Tegami Bachi 7

April 11, 2012

Hiroyuki Asada – Viz – 2011 – 13+ volumes

I had all but given up on this series. The artwork is really great (which is something I almost never comment on, so take my word for it that this series has some unique art), but the stories about heartfelt letters that Lag Seeing has to protect and carry… they were just too cheesy, and weren’t all that touching after they’d been repeated over and over again. When not even Gauche Suede’s re-appearance managed to get me excited again, I threw in the towel. Tegami Bachi just wasn’t for me.

But I tried one more volume, and I wound up liking this one. Go figure. It’s more plot and character-focused than the one-shot chapters usually are. Lag and Niche wind up in the town where Niche was born, and we find out both the legend surrounding the Children of Maka, and the real story behind them. We also get to meet Niche’s sister, and she talks about the gigantic insects, the insects encased in amber, Lag’s eye, and what Lag may or may not be. There are still only hints about Lag, but we do find out everything there is to know about Niche.

This one was less sentimental than usual, which might be why I liked it. I thought the approach to telling two sides of the same story was very interesting, and it also served its purpose of turning the townspeople against the Children of Maka and turning the Children of Maka against the townspeople. Unfortunately, it’s easy to hate Niche’s sister, and her motivations for acting seem to be based on… instinct, rather than emotion. It’s an interesting contrast to the rest of the characters, who are driven on almost nothing but emotion.

There’s a little bit of action, which always looks great in this series. Bonus points for being an action scene between Niche and her sister. The character designs and battle methods are more interesting than simply firing a gun, and the art makes them look even more spectacular.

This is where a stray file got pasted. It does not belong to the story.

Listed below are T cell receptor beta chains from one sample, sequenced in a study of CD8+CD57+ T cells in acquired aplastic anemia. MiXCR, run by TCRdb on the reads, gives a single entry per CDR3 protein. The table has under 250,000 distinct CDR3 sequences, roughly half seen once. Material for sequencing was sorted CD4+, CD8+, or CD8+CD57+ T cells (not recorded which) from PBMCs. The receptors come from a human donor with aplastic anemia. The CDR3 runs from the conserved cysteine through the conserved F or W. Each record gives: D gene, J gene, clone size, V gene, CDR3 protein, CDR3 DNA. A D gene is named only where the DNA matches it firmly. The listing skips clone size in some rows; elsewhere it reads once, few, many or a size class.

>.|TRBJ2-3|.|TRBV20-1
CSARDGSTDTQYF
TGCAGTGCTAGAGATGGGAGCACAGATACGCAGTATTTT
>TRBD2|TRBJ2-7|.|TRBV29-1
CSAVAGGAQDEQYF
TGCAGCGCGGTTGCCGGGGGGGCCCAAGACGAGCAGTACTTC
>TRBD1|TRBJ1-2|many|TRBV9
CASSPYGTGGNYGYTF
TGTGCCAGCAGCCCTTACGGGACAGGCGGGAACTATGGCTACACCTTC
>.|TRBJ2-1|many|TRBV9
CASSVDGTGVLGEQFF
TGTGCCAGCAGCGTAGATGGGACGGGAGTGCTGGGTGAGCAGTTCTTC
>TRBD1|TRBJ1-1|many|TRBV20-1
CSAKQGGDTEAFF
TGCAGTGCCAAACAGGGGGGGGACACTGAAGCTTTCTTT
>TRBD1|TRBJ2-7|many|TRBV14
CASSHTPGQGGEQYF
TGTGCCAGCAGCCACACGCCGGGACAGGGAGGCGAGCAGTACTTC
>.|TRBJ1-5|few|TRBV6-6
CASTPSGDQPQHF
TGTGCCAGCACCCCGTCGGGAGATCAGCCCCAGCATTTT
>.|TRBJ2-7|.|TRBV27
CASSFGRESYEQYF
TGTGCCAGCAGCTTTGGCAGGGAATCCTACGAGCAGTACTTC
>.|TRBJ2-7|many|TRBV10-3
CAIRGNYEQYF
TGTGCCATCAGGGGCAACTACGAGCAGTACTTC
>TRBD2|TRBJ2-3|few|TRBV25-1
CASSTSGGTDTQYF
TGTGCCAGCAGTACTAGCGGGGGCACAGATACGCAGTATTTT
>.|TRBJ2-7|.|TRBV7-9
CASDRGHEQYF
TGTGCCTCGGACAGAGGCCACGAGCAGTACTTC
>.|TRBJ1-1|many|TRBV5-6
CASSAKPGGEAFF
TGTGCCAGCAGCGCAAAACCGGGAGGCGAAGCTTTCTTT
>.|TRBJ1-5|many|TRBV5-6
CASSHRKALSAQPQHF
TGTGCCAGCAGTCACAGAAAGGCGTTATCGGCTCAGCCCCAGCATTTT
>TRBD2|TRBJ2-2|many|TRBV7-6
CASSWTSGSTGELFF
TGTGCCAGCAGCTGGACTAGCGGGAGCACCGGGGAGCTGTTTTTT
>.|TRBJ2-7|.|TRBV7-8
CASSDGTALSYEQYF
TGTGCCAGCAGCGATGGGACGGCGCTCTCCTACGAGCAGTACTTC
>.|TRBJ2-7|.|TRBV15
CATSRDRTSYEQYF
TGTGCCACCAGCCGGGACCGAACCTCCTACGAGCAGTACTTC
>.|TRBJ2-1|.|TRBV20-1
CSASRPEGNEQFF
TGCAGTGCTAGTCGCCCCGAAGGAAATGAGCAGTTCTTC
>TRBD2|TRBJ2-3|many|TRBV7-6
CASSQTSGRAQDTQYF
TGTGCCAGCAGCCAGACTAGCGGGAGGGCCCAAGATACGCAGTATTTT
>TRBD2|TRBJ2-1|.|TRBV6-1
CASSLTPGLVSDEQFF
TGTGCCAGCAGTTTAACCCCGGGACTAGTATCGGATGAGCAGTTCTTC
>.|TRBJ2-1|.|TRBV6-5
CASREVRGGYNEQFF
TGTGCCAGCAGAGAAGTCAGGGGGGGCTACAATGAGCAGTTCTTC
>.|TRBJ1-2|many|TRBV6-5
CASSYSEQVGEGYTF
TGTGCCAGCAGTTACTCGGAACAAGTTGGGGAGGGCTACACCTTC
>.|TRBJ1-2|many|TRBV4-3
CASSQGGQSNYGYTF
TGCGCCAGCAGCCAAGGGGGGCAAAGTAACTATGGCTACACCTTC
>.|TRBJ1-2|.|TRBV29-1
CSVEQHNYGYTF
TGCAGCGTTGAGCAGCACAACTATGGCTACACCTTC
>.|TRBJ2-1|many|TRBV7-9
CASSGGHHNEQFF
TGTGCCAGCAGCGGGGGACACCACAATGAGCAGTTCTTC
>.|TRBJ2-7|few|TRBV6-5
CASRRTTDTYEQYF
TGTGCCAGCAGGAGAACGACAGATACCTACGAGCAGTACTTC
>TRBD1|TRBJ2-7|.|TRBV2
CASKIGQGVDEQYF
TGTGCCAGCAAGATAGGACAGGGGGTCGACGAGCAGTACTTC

I’m not sure if this volume redeemed the series for me, exactly, but it did get me interested in Lag’s origins once again. While I’ve more or less lost interest in the quest to save Gauche’s heart, I do want to find out more about Lag. There was also a separation between Lag and Niche at the end of this volume. It’s implied to be a brief separation (she simply needs to recover from injuries), so maybe it’ll just be one chapter she sits out. But there are lots of places a dingo-less Lag story could go, so I also wonder if maybe she’ll sit out a little longer.

Better, much better than the usual volumes lately. I’m interested again, and may grow fond of it if more volumes advance the plot rather than deal with the sentimental letters. Then again, the latter is kind of the theme of the series, so I’m probably just reading it for the wrong reasons. Still… I can hope. I’ve got two more volumes to try out and see if it continues to my liking.

This was a review copy provided by Viz.

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